The truth, that we have lost our way, is glaringly evident. Can we find it, after the disruptions pile up?
The leadership we have allowed to lead us down this rabbit hole is leaving permanent scars on the democracy. We need greater vigilance to steer us through this maze and the mayhem. You might say, “but look at the stock market,” and ignore the things you have given up.
A rich country with some 10% of our population likely to not be covered in a health crisis. Health insurance is important and not just for those who are insured. We all pay a toll. There are too many of us too many of us likely to not be able to pay for our children’s illnesses , and living in poverty
The tariff war that has been started will hit you personally in the pocket book, but it will not bring steel manufacturing back to Pittsburgh. It may even make it impossible for cars to be made in our Southern states because the automobile industry depends on imported steel. And cars are not the only item in your budget that will become more expensive.
There are plenty of circuses meant to keep us off guard. The Korean Summit with promises of peace and assurances of success is just one of these trompe l’oeil. A scheduled meeting with Putin is another. Assurances that anyone disagreeing with the administration is pandering so called fake news is a third ring in this circus. Tweets are the messengers, billboards for the disrupt.
The rule of law is being eroded. We, each of us, is being made over into an American less than the person conceived by our Constitution. Democracy is in threat.
Language, well at least until it succumbed to being written, was an unseen organism of communication. In its seen form it can be in black and white or colored print, and may have started as pictograms but has evolved over time. Language, whether in writing or spoken, is an evolving tool whose changes can be subtle. If you have tried wading through Beowulf in ye olde Englisc, you have a sense of where it’s been but no idea where it’s going.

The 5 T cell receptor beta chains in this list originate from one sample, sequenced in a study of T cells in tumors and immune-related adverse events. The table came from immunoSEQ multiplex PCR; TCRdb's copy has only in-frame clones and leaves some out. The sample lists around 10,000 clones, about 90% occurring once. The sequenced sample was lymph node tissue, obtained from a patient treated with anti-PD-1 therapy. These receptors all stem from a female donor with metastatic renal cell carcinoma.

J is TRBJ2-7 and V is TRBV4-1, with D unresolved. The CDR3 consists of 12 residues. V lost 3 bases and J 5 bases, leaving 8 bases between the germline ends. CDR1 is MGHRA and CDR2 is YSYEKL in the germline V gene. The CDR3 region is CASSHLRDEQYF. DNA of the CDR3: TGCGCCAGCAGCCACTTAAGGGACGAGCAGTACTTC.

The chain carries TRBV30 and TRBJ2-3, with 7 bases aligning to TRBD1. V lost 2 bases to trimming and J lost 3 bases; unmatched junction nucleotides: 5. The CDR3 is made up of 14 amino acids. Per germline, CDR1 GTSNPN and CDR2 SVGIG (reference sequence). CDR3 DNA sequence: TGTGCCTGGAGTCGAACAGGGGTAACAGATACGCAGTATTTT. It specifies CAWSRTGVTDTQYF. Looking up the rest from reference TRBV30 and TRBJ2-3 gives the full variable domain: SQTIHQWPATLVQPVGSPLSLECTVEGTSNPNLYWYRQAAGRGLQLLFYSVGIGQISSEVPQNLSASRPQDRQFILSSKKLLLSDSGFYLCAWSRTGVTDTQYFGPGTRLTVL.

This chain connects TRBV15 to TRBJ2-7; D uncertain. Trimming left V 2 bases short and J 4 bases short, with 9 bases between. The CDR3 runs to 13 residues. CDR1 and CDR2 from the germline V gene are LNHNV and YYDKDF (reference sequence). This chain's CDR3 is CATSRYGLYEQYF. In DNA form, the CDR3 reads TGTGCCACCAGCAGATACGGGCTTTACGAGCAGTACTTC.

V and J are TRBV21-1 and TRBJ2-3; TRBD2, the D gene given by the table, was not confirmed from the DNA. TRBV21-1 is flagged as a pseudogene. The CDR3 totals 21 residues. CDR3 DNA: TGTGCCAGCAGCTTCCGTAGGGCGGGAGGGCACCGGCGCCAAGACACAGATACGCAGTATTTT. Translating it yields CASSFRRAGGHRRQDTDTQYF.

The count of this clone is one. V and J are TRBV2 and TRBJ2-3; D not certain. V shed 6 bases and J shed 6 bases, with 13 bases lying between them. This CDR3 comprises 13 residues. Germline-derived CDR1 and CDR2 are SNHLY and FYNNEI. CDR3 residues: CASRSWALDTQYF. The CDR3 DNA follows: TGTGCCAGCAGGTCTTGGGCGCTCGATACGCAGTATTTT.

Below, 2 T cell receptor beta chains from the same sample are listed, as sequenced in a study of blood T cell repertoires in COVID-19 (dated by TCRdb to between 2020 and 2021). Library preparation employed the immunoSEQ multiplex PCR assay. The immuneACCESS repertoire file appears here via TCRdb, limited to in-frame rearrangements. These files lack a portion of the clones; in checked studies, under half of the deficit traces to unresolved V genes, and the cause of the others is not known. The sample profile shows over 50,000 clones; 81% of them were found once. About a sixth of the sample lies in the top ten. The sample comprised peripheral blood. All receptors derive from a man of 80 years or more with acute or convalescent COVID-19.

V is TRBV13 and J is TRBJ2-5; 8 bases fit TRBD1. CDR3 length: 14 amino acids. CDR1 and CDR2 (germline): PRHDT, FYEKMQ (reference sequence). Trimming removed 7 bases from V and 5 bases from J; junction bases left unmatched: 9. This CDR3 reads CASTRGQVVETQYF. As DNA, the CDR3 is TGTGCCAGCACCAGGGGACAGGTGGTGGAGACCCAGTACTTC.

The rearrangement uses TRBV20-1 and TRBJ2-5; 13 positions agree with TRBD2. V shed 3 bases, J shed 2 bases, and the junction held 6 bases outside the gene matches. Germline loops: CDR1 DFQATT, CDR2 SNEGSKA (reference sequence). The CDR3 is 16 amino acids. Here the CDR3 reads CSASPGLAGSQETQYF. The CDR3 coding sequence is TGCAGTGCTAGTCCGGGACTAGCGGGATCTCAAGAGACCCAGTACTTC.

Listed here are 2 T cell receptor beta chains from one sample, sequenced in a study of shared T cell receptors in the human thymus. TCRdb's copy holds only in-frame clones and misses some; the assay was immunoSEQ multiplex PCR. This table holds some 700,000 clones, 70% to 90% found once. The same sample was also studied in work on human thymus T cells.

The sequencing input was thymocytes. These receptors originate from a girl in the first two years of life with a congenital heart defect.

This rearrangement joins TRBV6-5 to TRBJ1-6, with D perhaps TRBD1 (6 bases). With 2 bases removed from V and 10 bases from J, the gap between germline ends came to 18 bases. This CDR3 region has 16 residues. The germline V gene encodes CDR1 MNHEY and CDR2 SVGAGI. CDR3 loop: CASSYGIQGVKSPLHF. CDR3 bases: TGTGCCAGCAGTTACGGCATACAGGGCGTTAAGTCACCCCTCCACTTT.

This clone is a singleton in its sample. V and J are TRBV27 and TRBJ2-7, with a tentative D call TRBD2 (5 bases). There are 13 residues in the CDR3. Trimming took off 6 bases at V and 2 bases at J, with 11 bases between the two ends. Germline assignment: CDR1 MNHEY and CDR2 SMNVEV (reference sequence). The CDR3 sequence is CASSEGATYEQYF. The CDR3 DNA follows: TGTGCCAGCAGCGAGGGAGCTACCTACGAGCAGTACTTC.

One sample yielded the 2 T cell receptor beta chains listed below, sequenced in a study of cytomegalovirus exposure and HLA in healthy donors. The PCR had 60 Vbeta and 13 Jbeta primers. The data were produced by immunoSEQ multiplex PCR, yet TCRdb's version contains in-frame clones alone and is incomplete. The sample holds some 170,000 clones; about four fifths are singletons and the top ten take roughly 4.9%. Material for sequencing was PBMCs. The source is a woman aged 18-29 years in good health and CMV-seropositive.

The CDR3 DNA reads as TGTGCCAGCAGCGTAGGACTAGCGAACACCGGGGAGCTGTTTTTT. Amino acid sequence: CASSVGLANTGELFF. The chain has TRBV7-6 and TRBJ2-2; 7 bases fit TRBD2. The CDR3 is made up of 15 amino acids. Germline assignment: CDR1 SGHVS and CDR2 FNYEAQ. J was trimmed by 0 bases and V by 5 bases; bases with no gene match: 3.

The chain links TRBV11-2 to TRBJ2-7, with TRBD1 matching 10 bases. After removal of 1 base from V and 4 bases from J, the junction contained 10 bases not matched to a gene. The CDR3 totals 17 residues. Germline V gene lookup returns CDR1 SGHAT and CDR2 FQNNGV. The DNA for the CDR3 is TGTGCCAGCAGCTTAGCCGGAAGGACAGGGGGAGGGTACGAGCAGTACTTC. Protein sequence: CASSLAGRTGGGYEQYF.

Alphabet, an acronym (not an anagram) from the Hebrew letters opening the sequence of sounds used in writing, aleph bet, defines how we write our thoughts.
We’ve come a long way from pictograms. Alphabet is also the company name for Google, which can be defined as a way in which we research facts to support our ideas. Another tool, google is also a verb for finding just about anything about just about anyone. Microsoft’s search engine Bing never achieved this level of linguist status; you would never say I binged the information on which I base my statements, even though you may reverted to that search tool for assistance.
LOL is not an anagram for a popular brand of butter and eggs, except in my imagination. Land O’Lakes is not funny, although it can be fun. LOL is instead a reflection of how culture influences language. Internet spawned anagrams are legion and often send me scrambling to google (or bing) their meaning.
We use words to express ourselves. What we say and how we say it is important if we expect others to understand us. Those who cannot hear or are mute can sign, as sophisticated a way to tell what’s on your mind as any. Esperanto is one attempt to bridge the barriers that disparate linguistic traditions have created. Life is full of imperfect translations. We lose a lot by not fully grasping what others say.
There are those who extol the virtues of silence but it is hard to mine its gold when we do not understand its meaning. When silence is a way of voicing a grievance, it can be very effective, if not quite golden. One man’s gold is another man’s dross. The ways in which we talk to each other can definitely enrich us.